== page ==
Windows Server How-To
What To Do When Windows Identifies Disks Incorrectly
When Microsoft prepared to release the first preview of Windows Server 2012 R2, I couldn't wait to set it up and try out all of the new features. I was especially curious about the new tiered storage feature.
In case you aren't familiar with the tiered storage feature, it is an addition to Windows Storage Spaces that allows a virtual hard disk to span traditional and solid-state storage. The advantage to doing so is that Windows can dynamically move frequently accessed files to the fast (SSD) storage tier so that those files can be read at the highest possible speed.
Unfortunately, if I wanted to try out all of the new Windows Server 2012 R2 features (including the Hyper-V features) then installing the new operating system into a virtual machine wasn't going to be an option. I had to install to physical hardware. That being the case, I retrieved from storage a server that was a few years old (but not severely outdated by any means), and installed a couple of solid-state drives into it. That's when things got interesting.
In order for you to be able to use tiered storage, the Windows operating system has to be able to differentiate between HDDs and SSDs. If you look at Figure 1 for example, you can see that Server Manager actually lists the media type.
The problem that I ran into was that all of my drives were listed as HDDs when in reality the server contained a mixture of HDDs and SSDs. So what to do?
After digging into the problem a bit, I realized that the server's age was the problem. The server's BIOS was unable to tell the difference between HDD and SSD storage, so Windows wasn't able to tell the difference either. Not really knowing how to resolve the problem (and being up against a deadline) I did the only thing that I knew to do. I bought a new server.
Needless to say, that was an expensive and inconvenient thing to do. Thankfully, there is another way to deal with this problem. Last week I was in Redmond for training and learned that Microsoft has created some PowerShell commands that can be used to manually define the media type. These commands were originally intended for lab use. The idea was that it would be possible to experiment with tiered storage even on a system that did not include any SSDs because you could simply trick Windows into thinking that an HDD was actually an SSD.
Obviously that type of usage is not supported in a production environment. But what if you were to encounter a situation like I did, in which Windows is unable to tell the difference between an HDD and an SSD? You could conceivably use this command to set the operating system straight.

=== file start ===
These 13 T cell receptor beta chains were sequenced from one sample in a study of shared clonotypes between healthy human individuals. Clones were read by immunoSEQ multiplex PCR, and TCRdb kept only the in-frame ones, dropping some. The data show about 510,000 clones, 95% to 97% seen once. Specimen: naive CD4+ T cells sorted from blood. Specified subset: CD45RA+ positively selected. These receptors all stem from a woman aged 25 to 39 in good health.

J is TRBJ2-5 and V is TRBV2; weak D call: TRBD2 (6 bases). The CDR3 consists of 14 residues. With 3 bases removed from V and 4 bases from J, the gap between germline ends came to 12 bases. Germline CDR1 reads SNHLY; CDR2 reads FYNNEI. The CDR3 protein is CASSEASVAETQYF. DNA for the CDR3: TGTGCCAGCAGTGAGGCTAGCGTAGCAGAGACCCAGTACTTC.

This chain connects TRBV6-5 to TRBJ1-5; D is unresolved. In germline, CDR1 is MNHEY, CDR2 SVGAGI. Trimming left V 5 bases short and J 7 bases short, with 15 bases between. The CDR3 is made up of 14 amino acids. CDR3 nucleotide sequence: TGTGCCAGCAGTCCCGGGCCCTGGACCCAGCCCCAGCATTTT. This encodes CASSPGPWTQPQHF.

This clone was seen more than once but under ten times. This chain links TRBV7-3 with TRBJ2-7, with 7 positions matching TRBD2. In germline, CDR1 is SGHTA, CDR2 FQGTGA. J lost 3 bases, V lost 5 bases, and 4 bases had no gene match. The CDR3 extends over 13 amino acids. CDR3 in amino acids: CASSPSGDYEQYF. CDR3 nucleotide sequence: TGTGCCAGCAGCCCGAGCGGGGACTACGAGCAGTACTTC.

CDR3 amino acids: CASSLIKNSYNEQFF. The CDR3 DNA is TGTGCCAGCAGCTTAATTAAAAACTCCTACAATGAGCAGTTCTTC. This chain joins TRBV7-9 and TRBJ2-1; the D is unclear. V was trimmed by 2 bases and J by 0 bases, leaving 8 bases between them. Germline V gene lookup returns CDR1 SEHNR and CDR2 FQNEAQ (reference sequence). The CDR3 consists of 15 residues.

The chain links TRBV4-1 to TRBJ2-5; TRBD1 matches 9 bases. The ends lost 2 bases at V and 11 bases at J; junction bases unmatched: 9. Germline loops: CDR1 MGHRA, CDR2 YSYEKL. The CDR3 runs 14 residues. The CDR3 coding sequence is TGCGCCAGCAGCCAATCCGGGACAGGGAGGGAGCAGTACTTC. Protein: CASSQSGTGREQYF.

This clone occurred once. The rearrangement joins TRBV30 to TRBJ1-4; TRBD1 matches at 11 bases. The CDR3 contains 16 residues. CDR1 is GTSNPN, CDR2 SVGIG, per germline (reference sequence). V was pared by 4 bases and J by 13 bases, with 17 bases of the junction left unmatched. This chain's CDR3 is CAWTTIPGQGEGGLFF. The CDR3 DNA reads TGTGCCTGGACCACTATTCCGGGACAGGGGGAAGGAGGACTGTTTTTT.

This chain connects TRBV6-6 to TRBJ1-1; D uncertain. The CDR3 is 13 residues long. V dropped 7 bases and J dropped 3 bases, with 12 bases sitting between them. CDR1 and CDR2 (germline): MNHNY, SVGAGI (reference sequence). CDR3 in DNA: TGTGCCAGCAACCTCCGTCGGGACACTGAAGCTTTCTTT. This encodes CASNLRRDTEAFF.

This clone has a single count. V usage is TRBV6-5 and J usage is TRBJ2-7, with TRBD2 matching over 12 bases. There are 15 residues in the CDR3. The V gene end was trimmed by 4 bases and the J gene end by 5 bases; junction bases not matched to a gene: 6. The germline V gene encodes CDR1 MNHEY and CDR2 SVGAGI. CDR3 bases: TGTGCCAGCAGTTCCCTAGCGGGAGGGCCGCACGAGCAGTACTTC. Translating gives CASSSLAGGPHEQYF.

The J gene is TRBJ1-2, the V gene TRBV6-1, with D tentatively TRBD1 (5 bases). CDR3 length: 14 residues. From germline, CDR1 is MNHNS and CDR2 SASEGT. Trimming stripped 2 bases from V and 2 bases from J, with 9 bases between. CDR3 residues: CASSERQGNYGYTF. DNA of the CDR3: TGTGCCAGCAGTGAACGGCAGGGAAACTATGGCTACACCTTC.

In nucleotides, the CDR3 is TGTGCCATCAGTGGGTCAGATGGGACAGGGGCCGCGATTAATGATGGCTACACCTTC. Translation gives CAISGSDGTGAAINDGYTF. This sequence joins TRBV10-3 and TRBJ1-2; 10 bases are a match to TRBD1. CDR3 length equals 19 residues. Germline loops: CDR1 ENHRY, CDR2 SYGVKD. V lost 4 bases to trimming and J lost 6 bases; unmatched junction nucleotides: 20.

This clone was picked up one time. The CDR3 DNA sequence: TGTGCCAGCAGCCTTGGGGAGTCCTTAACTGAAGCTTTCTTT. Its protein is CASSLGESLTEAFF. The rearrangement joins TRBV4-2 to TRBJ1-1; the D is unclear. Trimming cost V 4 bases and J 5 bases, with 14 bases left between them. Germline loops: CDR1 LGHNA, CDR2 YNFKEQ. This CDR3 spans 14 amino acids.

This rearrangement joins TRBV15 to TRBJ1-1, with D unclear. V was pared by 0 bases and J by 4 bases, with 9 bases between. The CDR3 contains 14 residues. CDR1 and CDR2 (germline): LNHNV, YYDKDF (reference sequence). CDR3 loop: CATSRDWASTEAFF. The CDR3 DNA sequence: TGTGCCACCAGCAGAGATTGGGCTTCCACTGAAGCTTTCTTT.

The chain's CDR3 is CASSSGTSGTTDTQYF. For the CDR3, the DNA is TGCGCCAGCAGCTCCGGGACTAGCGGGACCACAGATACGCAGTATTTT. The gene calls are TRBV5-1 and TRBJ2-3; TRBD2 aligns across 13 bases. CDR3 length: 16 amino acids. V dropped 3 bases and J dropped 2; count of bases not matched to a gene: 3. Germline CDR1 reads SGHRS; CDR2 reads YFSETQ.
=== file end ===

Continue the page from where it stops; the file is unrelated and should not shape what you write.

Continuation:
To show you how this works, let's start out by running the following PowerShell command:
Get-PhysicalDisk | Select-Object FriendlyName, MediaType, Size
If you look at Figure 2, you can see that each disk has a friendly name and a media type. In this particular system, there are two SSDs and five HDDs. For the sake of demonstration however, let's pretend that PhysicalDisk6 was actually an SSD that had been mistakenly identified as an HDD. To correct this situation, I could use the following command:
Set-PhysicalDisk –FriendlyName PhysicalDisk6 -MediaType SSD
It is worth noting that this command will only work if the physical disk is a member of a storage pool. If you look at Figure 3, you can see that Windows now thinks that PhysicalDisk6 is an SSD.
Obviously, it would be unsupported (and counterproductive) to lie to Windows about disk types in a production environment. However, the technique that I have just shared can be extremely useful for lab environments or for dealing with incorrectly identified hard disks in production environments. Just take care to identify disks correctly and use this command at your own risk.
Brien Posey is a 20-time Microsoft MVP with decades of IT experience. As a freelance writer, Posey has written thousands of articles and contributed to several dozen books on a wide variety of IT topics. Prior to going freelance, Posey was a CIO for a national chain of hospitals and health care facilities. He has also served as a network administrator for some of the country's largest insurance companies and for the Department of Defense at Fort Knox. In addition to his continued work in IT, Posey has spent the last several years actively training as a commercial scientist-astronaut candidate in preparation to fly on a mission to study polar mesospheric clouds from space. You can follow his spaceflight training on his Web site.